by Tom Hallett
I went to a Halloween party the other night—a tossed-off affair thrown by a friendly, albeit terrifying-looking gaggle of thrash metal kids, Goth rejects and fire-obsessed social misfits—and boy, did I get an eyeful! There were bloody Living Dead Girls, seven-foot tall hunchbacks with shrunken heads, demonically possessed, sex-obsessed Catholic school chicks, half of the Village People (I couldn’t tell whether they were supposed to be the living or the dead half), a backwater Elvis, three Killer Klownz, an evil jester, an escaped convict replete with ball and chain, what could only have been two members of Gwar and some crazy bastard dressed as a priest who super-glued two five-inch high deer horns to his forehead.
Me, I just wore the wristband I’d gotten at a previous night’s rock
show and claimed to be an escaped mental patient. Not a real stretch, at any
rate. But the most over-the-top, frightening, stomach-churning outfit at that
party wasn’t a movie monster, or an outlaw, or a fool, or a rock star,
or a madman, or a twisted religious icon—it was a caricature of a man
who embodies all of those distinct personas and more, and yet is the most fearsome
of all precisely because he possesses the rare quality of playing many roles
while having no apparent personality or actual persona of his own.
I’m talking, of course, about the guy wearing the natty three-piece suit
(was the mustard stain on the tie deliberate? If so, stroke of genius, man!)
and the George W. Bush mask.
Time and again, as the evening wore on, I caught myself physically jumping—spilling
precious beer down the front of my shirt—and shaking my head as I’d
catch sight of that faux lil’ Geo schlumping his merry way around the
fringes of the party. Like his namesake, he had an astute knack for a social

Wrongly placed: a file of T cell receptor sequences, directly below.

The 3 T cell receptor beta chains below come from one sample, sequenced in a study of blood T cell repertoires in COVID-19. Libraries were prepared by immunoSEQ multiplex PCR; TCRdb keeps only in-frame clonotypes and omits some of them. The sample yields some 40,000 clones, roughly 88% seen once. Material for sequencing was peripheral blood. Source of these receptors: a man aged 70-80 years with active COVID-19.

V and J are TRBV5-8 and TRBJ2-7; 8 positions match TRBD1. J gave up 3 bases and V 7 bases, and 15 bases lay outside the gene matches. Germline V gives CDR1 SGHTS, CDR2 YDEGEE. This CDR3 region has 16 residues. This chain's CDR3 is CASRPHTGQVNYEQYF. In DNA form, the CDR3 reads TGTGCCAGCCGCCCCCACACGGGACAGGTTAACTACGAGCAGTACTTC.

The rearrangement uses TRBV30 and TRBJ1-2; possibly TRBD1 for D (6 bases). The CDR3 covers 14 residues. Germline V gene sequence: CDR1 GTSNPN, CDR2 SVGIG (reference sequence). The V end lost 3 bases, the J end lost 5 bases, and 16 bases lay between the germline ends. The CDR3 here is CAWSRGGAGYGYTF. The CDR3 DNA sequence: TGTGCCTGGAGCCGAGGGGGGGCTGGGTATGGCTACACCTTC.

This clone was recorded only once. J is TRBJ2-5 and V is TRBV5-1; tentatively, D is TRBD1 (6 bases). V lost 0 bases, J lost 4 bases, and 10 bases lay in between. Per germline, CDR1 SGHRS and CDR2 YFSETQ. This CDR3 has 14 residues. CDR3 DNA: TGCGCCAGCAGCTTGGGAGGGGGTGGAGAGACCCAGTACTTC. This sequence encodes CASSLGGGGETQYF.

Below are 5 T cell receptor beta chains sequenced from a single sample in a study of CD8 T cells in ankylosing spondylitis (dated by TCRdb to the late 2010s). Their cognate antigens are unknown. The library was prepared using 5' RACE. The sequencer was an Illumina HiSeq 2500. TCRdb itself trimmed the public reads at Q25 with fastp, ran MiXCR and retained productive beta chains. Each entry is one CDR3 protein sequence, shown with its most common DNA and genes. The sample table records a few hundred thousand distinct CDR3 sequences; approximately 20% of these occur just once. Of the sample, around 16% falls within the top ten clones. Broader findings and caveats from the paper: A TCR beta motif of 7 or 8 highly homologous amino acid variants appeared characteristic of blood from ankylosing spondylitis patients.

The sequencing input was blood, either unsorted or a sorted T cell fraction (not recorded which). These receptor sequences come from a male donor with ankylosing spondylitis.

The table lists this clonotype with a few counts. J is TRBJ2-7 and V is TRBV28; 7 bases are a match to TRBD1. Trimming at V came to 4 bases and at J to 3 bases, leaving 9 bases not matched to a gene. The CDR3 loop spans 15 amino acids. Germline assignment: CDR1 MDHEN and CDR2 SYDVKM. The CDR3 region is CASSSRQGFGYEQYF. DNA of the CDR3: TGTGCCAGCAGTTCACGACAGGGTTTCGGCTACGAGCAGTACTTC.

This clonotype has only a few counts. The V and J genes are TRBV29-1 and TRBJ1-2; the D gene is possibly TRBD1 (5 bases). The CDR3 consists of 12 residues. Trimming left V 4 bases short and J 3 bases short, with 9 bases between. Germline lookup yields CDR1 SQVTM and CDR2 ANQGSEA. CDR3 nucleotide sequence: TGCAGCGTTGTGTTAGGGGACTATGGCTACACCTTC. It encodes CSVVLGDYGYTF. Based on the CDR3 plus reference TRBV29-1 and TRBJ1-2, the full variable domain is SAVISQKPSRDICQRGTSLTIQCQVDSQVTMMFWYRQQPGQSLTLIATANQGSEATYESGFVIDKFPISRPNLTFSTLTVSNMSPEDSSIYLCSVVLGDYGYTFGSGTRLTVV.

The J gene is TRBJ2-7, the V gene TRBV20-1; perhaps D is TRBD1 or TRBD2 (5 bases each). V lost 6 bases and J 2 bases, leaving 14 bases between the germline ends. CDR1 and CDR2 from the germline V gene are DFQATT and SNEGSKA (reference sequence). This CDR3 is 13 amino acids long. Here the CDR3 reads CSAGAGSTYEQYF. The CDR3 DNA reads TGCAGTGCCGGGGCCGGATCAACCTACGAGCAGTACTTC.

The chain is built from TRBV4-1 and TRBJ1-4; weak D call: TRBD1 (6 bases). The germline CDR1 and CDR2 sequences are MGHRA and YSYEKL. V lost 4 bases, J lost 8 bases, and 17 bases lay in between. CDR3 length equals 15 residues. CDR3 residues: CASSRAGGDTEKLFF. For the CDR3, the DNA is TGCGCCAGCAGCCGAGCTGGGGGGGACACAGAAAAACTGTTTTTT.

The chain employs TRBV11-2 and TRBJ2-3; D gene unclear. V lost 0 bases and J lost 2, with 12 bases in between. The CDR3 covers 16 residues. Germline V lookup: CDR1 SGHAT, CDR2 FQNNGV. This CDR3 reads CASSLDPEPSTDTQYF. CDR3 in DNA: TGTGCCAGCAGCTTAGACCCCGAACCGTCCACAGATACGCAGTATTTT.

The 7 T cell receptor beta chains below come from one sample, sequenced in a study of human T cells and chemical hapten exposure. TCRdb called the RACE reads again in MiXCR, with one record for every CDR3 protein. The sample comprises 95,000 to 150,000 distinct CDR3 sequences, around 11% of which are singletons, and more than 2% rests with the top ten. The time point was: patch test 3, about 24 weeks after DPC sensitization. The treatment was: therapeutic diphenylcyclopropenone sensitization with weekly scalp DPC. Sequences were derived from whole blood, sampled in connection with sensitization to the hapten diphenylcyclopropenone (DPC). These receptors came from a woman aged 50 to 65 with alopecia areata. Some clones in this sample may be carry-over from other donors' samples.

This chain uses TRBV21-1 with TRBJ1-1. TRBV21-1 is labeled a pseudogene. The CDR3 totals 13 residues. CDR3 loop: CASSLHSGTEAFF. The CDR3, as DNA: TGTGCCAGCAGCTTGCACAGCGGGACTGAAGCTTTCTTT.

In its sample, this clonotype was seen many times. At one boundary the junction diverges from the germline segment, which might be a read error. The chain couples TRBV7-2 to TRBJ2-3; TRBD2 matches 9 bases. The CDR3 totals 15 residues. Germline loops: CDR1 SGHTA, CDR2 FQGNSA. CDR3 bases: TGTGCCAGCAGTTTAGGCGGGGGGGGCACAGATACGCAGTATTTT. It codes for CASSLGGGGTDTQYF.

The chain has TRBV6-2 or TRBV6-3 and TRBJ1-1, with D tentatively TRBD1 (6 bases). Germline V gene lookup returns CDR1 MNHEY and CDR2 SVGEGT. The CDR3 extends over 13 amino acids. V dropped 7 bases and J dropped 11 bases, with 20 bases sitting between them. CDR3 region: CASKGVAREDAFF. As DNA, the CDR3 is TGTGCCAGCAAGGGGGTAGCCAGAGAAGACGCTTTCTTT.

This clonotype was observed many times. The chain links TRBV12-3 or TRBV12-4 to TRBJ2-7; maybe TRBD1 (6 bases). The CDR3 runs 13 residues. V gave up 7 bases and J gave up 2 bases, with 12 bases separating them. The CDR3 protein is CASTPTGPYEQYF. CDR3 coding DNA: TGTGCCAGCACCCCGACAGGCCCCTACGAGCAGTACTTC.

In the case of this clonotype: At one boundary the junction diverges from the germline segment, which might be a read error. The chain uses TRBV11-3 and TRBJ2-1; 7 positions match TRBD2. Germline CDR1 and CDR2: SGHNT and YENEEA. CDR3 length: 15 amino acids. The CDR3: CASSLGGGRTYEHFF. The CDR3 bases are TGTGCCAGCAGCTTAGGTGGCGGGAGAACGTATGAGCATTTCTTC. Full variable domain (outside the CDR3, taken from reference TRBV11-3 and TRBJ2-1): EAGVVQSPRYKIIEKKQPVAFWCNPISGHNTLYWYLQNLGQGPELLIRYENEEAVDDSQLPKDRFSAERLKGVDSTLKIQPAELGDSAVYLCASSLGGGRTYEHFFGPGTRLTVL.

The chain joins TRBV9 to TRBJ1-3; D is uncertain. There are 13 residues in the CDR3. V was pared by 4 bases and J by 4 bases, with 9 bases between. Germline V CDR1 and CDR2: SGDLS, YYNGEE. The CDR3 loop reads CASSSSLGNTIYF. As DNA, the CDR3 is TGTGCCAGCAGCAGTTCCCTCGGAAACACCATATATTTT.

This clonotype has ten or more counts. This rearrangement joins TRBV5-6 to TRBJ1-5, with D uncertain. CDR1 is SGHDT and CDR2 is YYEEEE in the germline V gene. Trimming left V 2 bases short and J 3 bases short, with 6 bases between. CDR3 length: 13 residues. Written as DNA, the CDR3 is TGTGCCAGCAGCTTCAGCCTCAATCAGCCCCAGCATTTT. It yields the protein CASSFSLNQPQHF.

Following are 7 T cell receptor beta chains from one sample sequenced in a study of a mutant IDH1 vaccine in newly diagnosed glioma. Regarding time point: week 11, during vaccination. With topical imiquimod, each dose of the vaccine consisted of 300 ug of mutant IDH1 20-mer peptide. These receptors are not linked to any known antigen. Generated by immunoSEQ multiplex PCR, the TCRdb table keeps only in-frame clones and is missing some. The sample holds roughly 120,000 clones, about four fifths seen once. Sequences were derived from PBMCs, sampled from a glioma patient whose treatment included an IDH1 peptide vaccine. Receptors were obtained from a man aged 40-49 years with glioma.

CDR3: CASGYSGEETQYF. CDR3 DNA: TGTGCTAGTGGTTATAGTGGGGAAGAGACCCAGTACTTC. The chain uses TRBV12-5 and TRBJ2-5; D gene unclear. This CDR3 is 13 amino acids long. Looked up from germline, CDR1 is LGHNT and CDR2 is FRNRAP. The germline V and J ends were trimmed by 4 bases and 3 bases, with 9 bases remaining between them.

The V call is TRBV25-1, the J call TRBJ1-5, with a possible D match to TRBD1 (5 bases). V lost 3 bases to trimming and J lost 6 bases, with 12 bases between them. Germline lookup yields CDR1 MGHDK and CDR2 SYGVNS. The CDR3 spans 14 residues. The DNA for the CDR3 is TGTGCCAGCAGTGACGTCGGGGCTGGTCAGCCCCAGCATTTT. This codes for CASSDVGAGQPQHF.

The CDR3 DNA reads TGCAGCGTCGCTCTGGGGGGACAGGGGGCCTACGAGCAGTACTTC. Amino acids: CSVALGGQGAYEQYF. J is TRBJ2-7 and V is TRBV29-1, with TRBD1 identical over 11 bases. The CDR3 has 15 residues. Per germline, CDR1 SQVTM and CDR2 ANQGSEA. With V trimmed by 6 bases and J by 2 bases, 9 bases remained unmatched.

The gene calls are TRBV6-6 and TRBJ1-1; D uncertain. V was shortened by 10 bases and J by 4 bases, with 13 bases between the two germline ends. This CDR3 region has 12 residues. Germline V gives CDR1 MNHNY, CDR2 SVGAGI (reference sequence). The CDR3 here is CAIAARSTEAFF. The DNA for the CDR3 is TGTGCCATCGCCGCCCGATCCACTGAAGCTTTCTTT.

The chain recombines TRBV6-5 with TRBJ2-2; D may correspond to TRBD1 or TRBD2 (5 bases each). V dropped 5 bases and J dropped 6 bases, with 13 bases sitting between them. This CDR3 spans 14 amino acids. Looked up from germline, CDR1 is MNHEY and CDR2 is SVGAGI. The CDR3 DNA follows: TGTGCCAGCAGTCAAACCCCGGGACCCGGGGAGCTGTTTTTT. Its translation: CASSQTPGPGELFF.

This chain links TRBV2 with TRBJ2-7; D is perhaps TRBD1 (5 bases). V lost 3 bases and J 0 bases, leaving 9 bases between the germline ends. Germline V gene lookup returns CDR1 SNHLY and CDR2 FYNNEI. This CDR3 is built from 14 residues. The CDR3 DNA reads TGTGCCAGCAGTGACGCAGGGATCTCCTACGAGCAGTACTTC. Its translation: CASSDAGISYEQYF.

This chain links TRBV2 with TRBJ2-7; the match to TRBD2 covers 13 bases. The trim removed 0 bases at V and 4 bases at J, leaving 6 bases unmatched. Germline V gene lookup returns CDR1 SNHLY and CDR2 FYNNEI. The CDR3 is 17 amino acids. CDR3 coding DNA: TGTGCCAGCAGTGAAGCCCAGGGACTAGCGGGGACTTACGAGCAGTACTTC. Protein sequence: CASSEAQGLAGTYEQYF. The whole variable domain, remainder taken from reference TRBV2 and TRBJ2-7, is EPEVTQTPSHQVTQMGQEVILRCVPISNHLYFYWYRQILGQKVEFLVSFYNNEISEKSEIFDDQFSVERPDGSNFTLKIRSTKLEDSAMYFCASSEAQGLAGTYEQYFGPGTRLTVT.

gaffe (roundly—and loudly—castigating the Catholic religion for
pagan-like practices while winking at one of the hollow-eyed hotties in school
girl outfits), reneging on deals made (sample line: “Well, why should
I throw in on the joint when everybody else already has? I’ll roll one
of mine later!”) and stirring up trouble where he could’ve just
as easily made peace (“Hey Bob! Snagglepuss just stole your beer! Heh!
Heh!”). But it was mostly the face, man—that face reminding me at
every turn, every corner-of-the-eye glimpse, every twist of the neck, that we
were only temporarily hiding from real Fear with our night of ha-ha haunting.
Maybe that’s why, when I got home late that night, I spent two solid hours
listening to a 45-minute album by some relative unknown from Iowa. And maybe
that’s why I felt an urgent need to get up the next morning and check
out every non-Right Wing news source so I could to get a handle on the current
fall-out affecting the real George’s house of cards in D.C. Now that the
momentary distraction of Halloween is over, it’s time to get down to the
dirty task of unmasking some of the shadowy, money-hungry wolves who’ve
been systematically draining this country of hope, light and love and filling
it back up at an alarming rate with fear, darkness and hatred.
And maybe that’s why I think it’s important that voices like that
cat from Iowa’s be given the chance to shout their ideals and beliefs
just as loudly and emphatically as those spin-doctors in silk suits are. So
in the interests of fair play and equal time, here’s a voice you should
have the opportunity to hear, and an album that should be allowed to breathe,
and speak, and ring out like the very bells of freedom those soul-snatchers
at the top are so eager to muffle with terror level reports, fear-mongering
news stories and ridiculous platitudes. Take it away, Brother Grimm...